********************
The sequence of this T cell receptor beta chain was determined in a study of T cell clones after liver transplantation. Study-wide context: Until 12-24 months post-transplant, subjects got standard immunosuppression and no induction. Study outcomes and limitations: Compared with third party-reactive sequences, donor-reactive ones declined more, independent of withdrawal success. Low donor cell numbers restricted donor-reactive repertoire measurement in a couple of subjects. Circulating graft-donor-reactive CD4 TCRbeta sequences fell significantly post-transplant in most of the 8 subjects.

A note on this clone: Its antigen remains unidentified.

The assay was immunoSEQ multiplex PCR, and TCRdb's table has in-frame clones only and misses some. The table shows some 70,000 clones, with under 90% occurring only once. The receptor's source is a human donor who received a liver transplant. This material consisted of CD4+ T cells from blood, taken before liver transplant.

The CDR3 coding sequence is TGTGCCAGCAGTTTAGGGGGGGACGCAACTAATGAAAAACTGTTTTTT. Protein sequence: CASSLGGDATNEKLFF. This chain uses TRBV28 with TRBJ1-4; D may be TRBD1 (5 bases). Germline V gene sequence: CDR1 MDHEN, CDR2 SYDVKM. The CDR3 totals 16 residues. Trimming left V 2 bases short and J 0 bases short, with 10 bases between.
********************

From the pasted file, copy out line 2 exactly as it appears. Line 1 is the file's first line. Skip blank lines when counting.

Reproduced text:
A note on this clone: Its antigen remains unidentified.